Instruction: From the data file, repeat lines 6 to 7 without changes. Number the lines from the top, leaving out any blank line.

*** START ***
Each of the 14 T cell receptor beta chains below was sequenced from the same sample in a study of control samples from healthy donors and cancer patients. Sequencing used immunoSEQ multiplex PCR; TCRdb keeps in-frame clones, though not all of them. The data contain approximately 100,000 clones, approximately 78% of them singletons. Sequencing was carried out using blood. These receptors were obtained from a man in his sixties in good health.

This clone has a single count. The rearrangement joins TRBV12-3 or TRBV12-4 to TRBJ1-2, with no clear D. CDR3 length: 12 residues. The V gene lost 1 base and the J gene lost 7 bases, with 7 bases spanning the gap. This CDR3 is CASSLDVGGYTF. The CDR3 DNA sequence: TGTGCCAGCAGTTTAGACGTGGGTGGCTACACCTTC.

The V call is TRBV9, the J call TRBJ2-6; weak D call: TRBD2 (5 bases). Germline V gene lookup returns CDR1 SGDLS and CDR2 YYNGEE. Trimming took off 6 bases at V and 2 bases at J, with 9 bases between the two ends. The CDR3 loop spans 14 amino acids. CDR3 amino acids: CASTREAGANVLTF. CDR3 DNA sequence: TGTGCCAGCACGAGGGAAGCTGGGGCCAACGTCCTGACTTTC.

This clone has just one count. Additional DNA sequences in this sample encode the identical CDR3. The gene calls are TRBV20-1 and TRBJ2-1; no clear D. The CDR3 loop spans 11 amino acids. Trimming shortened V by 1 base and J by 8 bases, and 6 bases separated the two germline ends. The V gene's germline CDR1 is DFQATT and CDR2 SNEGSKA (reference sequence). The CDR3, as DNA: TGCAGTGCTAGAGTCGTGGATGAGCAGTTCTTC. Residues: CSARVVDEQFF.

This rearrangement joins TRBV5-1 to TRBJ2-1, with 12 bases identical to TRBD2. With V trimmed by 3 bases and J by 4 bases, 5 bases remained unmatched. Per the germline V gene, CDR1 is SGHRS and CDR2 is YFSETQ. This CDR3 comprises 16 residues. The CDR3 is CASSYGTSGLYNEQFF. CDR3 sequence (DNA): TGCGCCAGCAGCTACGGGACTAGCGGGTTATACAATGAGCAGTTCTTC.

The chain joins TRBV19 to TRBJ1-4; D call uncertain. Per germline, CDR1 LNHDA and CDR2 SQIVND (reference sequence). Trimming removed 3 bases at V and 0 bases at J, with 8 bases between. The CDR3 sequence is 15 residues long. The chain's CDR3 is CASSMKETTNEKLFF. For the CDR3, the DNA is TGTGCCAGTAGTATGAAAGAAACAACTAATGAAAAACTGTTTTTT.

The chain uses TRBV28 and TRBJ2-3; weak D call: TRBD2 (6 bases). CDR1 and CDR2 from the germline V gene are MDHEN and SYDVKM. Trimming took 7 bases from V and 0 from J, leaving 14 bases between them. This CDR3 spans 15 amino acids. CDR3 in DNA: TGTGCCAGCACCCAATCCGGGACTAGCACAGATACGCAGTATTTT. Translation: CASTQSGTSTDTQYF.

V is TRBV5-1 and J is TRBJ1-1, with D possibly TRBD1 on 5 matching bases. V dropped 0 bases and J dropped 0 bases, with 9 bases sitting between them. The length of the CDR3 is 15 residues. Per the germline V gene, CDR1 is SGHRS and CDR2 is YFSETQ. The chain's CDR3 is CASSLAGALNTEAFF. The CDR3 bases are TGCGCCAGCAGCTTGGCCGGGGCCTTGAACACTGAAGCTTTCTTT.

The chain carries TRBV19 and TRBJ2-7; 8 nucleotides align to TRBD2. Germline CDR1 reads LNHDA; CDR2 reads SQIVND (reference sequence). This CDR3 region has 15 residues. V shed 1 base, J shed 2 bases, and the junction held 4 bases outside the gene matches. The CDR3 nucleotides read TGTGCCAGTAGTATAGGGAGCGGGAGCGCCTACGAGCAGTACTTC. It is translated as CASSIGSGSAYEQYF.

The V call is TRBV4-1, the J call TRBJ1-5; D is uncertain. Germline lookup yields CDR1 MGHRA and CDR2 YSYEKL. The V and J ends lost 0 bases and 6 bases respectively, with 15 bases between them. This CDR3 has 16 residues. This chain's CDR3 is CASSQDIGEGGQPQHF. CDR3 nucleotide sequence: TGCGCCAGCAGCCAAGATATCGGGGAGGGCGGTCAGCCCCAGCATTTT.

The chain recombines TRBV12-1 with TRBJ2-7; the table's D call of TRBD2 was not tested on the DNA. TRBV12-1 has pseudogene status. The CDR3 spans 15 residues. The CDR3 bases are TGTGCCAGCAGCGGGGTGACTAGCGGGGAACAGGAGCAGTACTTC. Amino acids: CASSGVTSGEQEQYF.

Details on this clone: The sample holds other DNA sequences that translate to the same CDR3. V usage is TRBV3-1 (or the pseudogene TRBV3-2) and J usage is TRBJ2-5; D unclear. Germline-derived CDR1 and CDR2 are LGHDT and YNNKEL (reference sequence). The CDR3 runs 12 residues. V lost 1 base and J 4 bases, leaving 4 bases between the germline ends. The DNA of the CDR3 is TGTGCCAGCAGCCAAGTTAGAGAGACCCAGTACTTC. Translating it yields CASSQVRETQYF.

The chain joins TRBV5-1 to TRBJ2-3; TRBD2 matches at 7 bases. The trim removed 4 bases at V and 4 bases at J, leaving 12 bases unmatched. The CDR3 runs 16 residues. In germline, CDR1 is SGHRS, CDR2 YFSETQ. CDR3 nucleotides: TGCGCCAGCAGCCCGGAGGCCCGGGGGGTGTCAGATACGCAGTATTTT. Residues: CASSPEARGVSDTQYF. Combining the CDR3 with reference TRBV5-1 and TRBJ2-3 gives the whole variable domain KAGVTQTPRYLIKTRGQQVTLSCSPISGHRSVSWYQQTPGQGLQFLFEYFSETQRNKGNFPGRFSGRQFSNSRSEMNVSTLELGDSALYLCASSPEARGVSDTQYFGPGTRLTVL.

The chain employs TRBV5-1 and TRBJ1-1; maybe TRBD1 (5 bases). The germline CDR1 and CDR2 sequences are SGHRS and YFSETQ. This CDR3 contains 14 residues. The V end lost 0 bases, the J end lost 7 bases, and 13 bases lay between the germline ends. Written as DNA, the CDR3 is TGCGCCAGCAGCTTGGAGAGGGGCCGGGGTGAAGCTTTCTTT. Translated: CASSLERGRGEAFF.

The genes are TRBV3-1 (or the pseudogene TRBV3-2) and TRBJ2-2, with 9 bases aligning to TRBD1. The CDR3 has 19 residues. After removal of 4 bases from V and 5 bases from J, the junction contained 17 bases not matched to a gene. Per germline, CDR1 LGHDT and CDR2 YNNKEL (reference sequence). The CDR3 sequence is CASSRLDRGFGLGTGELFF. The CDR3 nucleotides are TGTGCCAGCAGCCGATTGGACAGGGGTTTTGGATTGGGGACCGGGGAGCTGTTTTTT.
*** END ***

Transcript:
The chain joins TRBV19 to TRBJ1-4; D call uncertain. Per germline, CDR1 LNHDA and CDR2 SQIVND (reference sequence). Trimming removed 3 bases at V and 0 bases at J, with 8 bases between. The CDR3 sequence is 15 residues long. The chain's CDR3 is CASSMKETTNEKLFF. For the CDR3, the DNA is TGTGCCAGTAGTATGAAAGAAACAACTAATGAAAAACTGTTTTTT.

The chain uses TRBV28 and TRBJ2-3; weak D call: TRBD2 (6 bases). CDR1 and CDR2 from the germline V gene are MDHEN and SYDVKM. Trimming took 7 bases from V and 0 from J, leaving 14 bases between them. This CDR3 spans 15 amino acids. CDR3 in DNA: TGTGCCAGCACCCAATCCGGGACTAGCACAGATACGCAGTATTTT. Translation: CASTQSGTSTDTQYF.